Three dramatic developments have resulted from the allocation of Go-code addresses.  

First, residents were now able to open bank accounts because they could provide an “address” for their residence, something required by almost all banks world-wide under “know your customer” laws. 

Second, the post office agreed to begin deliveries in the slums to the buildings with addresses.  Residents could now receive mail in their homes from government agencies, schools, businesses, and relatives and friends, something we in America have enjoyed since the 19th century. 

Third, there were other substantial economic benefits.  Residents could now also open on-line banking accounts. This in turn enables them to order goods on-line or by mobile and have them delivered directly to their homes, thus entering the eCommerce economy.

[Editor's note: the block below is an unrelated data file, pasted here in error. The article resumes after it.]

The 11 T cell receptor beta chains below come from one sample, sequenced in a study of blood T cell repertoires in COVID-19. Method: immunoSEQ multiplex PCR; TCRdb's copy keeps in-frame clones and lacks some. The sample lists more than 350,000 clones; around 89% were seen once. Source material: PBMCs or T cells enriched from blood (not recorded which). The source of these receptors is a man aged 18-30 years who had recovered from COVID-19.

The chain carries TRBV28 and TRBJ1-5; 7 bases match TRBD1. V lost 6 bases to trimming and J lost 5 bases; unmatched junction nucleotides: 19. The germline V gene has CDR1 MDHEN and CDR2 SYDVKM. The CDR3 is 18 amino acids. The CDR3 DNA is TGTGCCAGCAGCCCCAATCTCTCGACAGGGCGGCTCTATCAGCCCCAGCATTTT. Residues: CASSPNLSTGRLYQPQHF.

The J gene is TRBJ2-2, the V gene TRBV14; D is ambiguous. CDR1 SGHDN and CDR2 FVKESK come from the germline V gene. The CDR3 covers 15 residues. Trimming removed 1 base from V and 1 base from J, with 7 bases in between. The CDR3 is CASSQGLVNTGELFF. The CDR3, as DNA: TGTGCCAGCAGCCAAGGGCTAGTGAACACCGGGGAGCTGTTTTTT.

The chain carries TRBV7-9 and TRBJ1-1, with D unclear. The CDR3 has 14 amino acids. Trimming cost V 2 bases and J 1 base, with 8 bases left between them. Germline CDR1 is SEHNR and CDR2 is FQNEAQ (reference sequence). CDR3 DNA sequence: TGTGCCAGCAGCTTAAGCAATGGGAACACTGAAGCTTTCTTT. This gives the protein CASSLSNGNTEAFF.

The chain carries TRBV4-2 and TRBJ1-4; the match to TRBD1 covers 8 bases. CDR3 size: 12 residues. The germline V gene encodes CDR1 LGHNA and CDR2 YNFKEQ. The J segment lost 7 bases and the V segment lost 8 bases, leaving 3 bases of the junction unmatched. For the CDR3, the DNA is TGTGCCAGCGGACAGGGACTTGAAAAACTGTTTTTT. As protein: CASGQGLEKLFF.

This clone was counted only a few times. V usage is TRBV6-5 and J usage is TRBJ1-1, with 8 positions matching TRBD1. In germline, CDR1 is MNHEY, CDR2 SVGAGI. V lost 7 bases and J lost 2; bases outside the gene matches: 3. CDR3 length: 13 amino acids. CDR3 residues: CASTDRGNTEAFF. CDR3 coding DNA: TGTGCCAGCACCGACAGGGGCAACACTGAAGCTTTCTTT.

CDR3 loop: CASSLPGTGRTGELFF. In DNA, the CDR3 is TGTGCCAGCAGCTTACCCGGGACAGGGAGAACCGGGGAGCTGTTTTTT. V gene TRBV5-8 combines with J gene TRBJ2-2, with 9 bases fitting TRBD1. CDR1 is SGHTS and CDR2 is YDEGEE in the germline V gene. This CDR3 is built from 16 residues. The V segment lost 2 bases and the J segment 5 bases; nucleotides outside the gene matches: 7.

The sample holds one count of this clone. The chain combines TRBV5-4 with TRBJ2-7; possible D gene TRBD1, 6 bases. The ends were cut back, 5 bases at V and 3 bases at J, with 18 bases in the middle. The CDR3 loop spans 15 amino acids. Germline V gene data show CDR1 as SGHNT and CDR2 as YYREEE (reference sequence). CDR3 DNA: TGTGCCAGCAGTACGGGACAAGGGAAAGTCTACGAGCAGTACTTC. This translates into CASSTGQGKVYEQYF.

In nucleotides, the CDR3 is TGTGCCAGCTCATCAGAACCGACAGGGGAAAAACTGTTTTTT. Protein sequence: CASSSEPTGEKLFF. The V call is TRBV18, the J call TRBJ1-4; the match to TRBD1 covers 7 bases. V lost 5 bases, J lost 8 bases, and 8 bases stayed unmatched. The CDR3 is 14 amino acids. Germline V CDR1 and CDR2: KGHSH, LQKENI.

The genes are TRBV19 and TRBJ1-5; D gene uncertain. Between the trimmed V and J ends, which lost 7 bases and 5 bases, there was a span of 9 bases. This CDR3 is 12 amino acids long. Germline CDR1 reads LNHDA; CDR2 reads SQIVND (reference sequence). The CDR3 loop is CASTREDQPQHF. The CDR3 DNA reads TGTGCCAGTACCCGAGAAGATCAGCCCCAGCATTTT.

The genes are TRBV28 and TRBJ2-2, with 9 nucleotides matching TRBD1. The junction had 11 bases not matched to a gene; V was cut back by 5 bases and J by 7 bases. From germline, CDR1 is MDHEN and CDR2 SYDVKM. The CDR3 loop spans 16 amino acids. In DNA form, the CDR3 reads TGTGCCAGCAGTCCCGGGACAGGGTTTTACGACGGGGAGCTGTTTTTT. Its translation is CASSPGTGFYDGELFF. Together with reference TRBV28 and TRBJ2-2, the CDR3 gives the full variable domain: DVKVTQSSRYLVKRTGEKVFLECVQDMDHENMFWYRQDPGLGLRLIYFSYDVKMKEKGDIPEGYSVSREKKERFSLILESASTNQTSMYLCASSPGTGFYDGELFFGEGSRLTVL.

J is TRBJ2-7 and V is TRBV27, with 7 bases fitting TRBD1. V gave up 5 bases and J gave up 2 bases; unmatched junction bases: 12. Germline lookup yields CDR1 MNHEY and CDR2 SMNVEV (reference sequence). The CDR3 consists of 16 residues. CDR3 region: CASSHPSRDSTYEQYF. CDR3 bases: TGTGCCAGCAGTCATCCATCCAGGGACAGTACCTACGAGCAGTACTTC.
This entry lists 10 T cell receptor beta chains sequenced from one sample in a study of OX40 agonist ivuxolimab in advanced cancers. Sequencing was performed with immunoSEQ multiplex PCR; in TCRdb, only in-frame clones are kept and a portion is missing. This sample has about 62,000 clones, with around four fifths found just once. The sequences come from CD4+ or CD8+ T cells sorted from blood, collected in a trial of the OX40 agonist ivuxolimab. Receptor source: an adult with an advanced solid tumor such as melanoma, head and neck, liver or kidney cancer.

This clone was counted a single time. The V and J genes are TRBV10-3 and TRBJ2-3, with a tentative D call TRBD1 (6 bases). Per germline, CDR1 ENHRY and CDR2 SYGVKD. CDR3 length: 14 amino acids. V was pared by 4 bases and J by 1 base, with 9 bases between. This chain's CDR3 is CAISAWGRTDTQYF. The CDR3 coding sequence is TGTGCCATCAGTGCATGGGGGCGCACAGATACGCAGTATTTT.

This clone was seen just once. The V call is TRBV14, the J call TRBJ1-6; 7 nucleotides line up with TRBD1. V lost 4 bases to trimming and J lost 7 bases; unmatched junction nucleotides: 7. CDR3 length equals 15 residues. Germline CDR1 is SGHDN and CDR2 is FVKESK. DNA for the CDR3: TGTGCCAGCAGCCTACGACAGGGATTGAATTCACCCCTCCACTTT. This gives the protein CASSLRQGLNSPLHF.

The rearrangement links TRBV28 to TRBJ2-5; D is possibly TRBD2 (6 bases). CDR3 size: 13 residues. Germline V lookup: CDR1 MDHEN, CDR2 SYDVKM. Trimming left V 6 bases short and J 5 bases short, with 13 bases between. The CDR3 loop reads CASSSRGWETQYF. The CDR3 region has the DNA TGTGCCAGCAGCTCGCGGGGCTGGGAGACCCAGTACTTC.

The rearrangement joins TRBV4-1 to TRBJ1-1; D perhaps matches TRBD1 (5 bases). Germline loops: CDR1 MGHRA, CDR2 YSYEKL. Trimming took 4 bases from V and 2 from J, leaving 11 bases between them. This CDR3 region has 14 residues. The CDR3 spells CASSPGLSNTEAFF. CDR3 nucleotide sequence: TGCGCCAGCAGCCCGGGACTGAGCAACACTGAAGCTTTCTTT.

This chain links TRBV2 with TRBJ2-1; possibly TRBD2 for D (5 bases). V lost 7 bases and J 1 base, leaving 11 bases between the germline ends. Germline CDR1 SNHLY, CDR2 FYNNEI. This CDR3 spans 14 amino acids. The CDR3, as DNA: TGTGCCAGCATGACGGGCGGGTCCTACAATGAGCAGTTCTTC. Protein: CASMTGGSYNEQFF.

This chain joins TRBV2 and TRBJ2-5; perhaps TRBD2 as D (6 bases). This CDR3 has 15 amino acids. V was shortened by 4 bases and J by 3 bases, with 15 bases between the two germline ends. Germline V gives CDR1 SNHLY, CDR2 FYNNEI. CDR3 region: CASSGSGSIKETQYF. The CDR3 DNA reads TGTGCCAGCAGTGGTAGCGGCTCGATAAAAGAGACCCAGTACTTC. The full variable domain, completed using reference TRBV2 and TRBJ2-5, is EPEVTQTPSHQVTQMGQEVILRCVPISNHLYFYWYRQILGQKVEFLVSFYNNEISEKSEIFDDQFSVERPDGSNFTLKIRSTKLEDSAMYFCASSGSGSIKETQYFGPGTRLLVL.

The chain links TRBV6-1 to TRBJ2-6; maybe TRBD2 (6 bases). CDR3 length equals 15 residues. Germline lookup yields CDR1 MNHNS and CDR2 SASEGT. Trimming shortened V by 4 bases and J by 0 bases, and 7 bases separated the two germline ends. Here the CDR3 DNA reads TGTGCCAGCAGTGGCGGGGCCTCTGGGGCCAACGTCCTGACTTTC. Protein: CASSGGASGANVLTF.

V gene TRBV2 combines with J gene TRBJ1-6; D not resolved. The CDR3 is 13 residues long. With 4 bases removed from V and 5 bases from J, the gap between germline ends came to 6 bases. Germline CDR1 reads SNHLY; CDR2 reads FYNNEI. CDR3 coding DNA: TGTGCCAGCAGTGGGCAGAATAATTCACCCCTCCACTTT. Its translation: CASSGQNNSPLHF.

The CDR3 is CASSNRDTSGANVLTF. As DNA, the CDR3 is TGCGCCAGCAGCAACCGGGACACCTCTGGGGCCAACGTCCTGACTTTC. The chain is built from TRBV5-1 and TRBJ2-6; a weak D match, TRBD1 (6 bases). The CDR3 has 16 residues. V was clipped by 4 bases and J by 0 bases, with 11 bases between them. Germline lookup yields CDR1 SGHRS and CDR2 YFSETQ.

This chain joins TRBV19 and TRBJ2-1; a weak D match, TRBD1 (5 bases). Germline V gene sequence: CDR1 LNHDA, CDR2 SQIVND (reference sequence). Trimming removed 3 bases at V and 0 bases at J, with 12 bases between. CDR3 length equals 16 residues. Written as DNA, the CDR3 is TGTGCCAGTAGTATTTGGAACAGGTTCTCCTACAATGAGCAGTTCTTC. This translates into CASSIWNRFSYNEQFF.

Lastly, Mr. Brian Mwansa of the Zambia Information and Communications Authority introduced us to the incredible growth, and future possibilities, in mobile commerce in Zambia and the rest of sub-Saharan Africa, a continent where nearly 25% of the adult population has a mobile financial account. Nearly 70% of Kenyan adults use mobile money and in Zambia, mobile subscribers are increasingly being offered free services. For example, Airtel subscribers can access a number of free sites such as Facebook, Google and others. Moreover, the availability of goods and services online is mushrooming at a phenomenal rate.  

This will mean eCommerce packages needing delivery will also mushroom. But Africa, including Zambia, has an address deficit. Only 21% of the population of Africa gets home delivery, while 49% rely on post boxes and 29.7% have no postal access at all. Also note that the 49% relying on the post box have to pay for it, and it is probably a very non-private “group box”.